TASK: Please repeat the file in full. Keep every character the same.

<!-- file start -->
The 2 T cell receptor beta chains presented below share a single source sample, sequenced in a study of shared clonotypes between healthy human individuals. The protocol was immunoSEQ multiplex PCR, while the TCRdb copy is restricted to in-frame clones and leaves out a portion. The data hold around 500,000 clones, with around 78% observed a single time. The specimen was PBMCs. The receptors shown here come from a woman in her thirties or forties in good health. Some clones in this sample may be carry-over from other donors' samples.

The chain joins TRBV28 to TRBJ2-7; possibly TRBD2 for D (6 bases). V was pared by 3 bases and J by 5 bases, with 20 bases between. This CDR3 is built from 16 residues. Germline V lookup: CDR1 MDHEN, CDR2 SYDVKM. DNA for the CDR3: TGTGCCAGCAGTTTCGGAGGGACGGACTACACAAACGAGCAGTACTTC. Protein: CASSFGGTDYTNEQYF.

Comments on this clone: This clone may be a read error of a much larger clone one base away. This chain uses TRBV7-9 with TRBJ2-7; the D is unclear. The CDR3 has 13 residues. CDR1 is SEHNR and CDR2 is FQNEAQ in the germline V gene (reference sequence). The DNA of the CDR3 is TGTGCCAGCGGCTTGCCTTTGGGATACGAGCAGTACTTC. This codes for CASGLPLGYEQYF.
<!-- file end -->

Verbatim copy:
The 2 T cell receptor beta chains presented below share a single source sample, sequenced in a study of shared clonotypes between healthy human individuals. The protocol was immunoSEQ multiplex PCR, while the TCRdb copy is restricted to in-frame clones and leaves out a portion. The data hold around 500,000 clones, with around 78% observed a single time. The specimen was PBMCs. The receptors shown here come from a woman in her thirties or forties in good health. Some clones in this sample may be carry-over from other donors' samples.

The chain joins TRBV28 to TRBJ2-7; possibly TRBD2 for D (6 bases). V was pared by 3 bases and J by 5 bases, with 20 bases between. This CDR3 is built from 16 residues. Germline V lookup: CDR1 MDHEN, CDR2 SYDVKM. DNA for the CDR3: TGTGCCAGCAGTTTCGGAGGGACGGACTACACAAACGAGCAGTACTTC. Protein: CASSFGGTDYTNEQYF.

Comments on this clone: This clone may be a read error of a much larger clone one base away. This chain uses TRBV7-9 with TRBJ2-7; the D is unclear. The CDR3 has 13 residues. CDR1 is SEHNR and CDR2 is FQNEAQ in the germline V gene (reference sequence). The DNA of the CDR3 is TGTGCCAGCGGCTTGCCTTTGGGATACGAGCAGTACTTC. This codes for CASGLPLGYEQYF.